December 1, 2022


Complete Canadian News World

Aleksander Kowal

Throw in the sky. This is how NASA payloads will go to space

The idea is a bit crazy and reminiscent of the Middle Ages, because engineers suggested that satellites and other things should… be thrown like a catapult. In this way, it will be possible to reduce the use of rocket fuel required under the current conditions … well, quite a lot. As a result, the costs of the mission are increasing.

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Of course, theoretical considerations will be of little use if they are not followed up by practical experiments. For this reason, the aforementioned company launched the NASA payload into space, and then collected it and examined its contents. The goal was to find out if the overloads and speeds generated during unusual take-off had some effect on it.

NASA would like to use the system from SpinLaunch as early as 2026

The entire project took place in New Mexico on September 27, and a statement outlining its course was recently released on the web. A gyroscope, magnetometer, two accelerometers, and temperature and humidity sensors were supposed to help collect data at launch. As SpinLaunch representatives explain, the data and insights collected during the tests will be invaluable both for the further development of the Orbital Launch system and for customers who have been waiting for cheap and easy access to space.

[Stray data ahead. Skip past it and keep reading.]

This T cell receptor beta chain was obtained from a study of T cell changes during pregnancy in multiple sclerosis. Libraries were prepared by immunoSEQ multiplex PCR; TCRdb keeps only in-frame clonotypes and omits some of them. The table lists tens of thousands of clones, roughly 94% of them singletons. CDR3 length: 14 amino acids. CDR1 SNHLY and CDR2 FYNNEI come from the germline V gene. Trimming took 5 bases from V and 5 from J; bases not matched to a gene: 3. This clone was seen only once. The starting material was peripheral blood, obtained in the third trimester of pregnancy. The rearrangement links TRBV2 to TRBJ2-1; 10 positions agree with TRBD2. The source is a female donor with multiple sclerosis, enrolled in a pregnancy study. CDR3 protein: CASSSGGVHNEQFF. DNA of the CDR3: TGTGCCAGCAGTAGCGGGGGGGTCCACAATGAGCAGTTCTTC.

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SpinLaunch’s first-ever technical test was conducted in November of last year. The starting system itself has been in development since 2015. The 33-meter orbital mass accelerator supplied by this company is a prototype, and in its final form, the orbital launch will be up to 100 meters. Its regular use should begin in 2026 at the latest. Everything is powered by an electric motor, and if you believe the assurances, this approach should reduce fuel consumption by 70 percent. The solution in question is also more environmentally friendly, using only a small rocket engine for the final distribution of the payload into orbit.

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